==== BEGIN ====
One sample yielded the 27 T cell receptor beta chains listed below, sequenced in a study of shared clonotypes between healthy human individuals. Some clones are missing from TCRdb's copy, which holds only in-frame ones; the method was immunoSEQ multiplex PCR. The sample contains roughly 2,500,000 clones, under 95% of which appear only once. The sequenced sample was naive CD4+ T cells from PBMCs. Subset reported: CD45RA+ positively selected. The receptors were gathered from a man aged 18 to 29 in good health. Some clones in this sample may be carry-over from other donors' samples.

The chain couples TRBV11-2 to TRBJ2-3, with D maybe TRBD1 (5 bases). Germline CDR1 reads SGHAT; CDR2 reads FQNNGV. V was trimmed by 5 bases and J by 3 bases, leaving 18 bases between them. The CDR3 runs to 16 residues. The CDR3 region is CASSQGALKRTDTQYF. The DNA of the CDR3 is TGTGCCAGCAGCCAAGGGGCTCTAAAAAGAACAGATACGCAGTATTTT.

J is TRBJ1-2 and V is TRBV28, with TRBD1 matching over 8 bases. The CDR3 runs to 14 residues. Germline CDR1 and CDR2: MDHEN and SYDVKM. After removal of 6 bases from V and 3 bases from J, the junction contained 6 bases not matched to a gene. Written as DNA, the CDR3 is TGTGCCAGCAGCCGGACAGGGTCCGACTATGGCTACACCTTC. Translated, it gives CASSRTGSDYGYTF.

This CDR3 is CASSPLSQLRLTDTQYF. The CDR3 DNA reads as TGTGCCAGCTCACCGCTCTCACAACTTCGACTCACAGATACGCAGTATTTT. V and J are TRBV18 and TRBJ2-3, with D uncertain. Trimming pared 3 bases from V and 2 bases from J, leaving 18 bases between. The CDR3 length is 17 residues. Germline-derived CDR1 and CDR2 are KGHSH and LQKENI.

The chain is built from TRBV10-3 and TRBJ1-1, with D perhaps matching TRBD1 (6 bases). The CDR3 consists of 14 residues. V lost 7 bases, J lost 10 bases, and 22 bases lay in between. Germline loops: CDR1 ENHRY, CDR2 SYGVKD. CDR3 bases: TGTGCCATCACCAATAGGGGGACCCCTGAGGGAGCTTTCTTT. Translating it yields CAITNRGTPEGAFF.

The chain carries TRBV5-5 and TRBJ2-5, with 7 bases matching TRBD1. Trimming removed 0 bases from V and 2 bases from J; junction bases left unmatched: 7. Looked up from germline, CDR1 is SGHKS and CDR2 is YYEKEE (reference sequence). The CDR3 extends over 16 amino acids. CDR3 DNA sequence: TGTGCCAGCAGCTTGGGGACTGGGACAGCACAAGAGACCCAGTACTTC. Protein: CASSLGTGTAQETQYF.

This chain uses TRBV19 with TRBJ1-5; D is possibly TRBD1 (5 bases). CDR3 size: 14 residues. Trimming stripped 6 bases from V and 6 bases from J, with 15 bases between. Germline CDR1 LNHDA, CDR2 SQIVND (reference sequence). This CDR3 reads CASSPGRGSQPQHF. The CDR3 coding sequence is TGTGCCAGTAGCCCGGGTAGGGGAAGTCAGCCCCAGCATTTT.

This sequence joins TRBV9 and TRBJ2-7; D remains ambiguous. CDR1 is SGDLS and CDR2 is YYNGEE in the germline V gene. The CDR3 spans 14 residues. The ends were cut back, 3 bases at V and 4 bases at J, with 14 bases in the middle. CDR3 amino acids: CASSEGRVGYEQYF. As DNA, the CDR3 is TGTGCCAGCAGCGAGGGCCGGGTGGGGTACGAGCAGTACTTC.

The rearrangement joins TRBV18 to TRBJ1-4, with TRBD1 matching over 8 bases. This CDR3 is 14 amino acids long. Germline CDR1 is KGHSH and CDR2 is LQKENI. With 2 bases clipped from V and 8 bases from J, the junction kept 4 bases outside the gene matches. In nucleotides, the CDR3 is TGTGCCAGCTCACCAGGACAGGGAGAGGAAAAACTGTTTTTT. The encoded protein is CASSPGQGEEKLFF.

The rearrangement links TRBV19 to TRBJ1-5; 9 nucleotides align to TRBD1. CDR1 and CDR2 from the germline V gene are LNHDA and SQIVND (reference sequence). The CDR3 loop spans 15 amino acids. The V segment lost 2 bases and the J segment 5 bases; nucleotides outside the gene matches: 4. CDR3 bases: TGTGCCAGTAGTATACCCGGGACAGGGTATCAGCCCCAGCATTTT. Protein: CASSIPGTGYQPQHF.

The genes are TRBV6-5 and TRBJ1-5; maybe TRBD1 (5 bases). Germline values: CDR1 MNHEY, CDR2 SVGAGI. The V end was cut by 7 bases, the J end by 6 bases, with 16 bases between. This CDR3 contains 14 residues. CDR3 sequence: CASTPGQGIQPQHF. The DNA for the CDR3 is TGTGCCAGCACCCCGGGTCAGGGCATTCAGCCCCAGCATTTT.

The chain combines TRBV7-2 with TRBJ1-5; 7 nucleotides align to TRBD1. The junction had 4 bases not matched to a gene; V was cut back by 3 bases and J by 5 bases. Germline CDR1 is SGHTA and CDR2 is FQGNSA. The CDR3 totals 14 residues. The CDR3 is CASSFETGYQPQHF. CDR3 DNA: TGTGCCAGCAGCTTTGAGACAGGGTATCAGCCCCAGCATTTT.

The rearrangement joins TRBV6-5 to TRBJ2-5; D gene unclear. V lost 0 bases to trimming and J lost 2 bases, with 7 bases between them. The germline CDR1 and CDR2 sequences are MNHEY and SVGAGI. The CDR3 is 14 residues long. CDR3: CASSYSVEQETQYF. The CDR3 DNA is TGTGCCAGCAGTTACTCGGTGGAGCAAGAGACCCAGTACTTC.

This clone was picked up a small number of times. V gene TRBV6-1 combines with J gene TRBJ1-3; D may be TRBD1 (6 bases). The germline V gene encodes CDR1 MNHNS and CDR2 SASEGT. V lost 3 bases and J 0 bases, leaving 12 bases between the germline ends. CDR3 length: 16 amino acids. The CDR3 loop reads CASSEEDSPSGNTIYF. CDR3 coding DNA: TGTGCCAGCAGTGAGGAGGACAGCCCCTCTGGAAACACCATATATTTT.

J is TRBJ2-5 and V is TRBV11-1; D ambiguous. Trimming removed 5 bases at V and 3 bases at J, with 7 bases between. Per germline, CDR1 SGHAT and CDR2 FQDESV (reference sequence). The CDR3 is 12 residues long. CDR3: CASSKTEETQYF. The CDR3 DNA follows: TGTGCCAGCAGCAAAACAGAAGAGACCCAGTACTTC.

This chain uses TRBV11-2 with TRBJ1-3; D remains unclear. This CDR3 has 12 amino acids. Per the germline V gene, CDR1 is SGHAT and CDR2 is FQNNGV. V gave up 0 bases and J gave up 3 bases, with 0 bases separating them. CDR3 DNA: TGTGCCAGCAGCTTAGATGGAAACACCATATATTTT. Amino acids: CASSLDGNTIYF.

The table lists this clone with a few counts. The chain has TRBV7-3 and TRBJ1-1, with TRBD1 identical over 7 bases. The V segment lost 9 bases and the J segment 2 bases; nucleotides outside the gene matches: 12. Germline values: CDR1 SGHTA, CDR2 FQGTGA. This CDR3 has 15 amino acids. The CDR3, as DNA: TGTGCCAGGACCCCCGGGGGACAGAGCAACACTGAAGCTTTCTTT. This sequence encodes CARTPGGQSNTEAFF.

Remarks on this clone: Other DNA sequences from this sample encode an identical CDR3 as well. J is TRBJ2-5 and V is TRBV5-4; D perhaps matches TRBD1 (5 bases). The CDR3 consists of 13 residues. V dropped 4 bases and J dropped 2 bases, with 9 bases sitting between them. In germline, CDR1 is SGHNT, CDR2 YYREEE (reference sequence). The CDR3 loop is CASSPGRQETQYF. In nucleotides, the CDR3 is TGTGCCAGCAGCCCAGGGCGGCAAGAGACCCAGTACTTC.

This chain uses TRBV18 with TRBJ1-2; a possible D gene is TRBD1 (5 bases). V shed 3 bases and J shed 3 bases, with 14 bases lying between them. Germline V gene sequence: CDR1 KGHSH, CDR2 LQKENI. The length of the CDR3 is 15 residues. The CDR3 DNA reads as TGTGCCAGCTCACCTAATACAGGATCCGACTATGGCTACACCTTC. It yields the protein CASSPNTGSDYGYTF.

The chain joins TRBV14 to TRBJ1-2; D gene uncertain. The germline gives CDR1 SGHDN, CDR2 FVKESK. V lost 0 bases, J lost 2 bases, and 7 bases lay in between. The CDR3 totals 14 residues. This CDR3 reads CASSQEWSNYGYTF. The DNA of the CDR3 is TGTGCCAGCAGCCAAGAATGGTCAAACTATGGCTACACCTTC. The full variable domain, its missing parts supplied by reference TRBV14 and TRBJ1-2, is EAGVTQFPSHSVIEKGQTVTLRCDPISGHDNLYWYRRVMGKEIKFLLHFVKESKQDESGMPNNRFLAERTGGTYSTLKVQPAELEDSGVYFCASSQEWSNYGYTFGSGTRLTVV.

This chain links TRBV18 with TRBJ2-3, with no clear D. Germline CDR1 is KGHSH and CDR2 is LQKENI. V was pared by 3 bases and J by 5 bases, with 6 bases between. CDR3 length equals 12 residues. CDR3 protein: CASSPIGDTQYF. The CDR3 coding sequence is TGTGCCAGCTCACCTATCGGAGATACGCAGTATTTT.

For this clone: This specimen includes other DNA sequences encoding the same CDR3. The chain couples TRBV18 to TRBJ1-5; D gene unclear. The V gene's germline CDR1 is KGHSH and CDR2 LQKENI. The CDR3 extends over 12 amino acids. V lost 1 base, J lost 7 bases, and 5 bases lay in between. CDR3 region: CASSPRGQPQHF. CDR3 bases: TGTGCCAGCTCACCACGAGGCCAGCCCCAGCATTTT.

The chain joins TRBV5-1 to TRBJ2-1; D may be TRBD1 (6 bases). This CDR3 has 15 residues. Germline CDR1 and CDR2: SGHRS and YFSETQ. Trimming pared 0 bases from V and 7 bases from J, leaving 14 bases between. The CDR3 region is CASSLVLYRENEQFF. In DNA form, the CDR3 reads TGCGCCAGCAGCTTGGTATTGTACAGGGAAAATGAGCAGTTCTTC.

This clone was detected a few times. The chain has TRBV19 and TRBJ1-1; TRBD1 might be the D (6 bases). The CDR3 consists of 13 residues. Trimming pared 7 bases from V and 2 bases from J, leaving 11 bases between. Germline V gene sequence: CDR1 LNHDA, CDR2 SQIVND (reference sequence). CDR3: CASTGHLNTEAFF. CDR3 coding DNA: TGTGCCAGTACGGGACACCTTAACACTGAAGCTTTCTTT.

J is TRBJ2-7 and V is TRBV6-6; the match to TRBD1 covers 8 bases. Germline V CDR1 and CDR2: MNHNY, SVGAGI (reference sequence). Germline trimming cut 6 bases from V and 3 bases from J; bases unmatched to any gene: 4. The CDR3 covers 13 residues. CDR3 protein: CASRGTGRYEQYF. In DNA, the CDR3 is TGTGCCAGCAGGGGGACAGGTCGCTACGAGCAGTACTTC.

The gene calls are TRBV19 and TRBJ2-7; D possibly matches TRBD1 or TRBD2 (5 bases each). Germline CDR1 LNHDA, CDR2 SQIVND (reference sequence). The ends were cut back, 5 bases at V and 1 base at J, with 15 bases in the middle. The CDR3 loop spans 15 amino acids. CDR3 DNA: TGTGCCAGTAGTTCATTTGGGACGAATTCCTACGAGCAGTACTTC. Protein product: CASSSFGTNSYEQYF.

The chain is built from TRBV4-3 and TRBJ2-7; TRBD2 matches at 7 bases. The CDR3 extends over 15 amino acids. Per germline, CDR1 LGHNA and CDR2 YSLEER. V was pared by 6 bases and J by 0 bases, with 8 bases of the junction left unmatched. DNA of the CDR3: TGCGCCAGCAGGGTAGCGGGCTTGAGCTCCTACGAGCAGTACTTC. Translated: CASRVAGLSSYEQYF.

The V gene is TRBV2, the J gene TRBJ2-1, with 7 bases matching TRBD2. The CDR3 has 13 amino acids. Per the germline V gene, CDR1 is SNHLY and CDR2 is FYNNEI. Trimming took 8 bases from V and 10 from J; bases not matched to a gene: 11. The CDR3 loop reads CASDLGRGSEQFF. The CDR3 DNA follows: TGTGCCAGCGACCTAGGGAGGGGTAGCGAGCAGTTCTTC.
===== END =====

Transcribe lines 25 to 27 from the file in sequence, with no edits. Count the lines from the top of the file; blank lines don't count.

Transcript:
J is TRBJ2-7 and V is TRBV6-6; the match to TRBD1 covers 8 bases. Germline V CDR1 and CDR2: MNHNY, SVGAGI (reference sequence). Germline trimming cut 6 bases from V and 3 bases from J; bases unmatched to any gene: 4. The CDR3 covers 13 residues. CDR3 protein: CASRGTGRYEQYF. In DNA, the CDR3 is TGTGCCAGCAGGGGGACAGGTCGCTACGAGCAGTACTTC.

The gene calls are TRBV19 and TRBJ2-7; D possibly matches TRBD1 or TRBD2 (5 bases each). Germline CDR1 LNHDA, CDR2 SQIVND (reference sequence). The ends were cut back, 5 bases at V and 1 base at J, with 15 bases in the middle. The CDR3 loop spans 15 amino acids. CDR3 DNA: TGTGCCAGTAGTTCATTTGGGACGAATTCCTACGAGCAGTACTTC. Protein product: CASSSFGTNSYEQYF.

The chain is built from TRBV4-3 and TRBJ2-7; TRBD2 matches at 7 bases. The CDR3 extends over 15 amino acids. Per germline, CDR1 LGHNA and CDR2 YSLEER. V was pared by 6 bases and J by 0 bases, with 8 bases of the junction left unmatched. DNA of the CDR3: TGCGCCAGCAGGGTAGCGGGCTTGAGCTCCTACGAGCAGTACTTC. Translated: CASRVAGLSSYEQYF.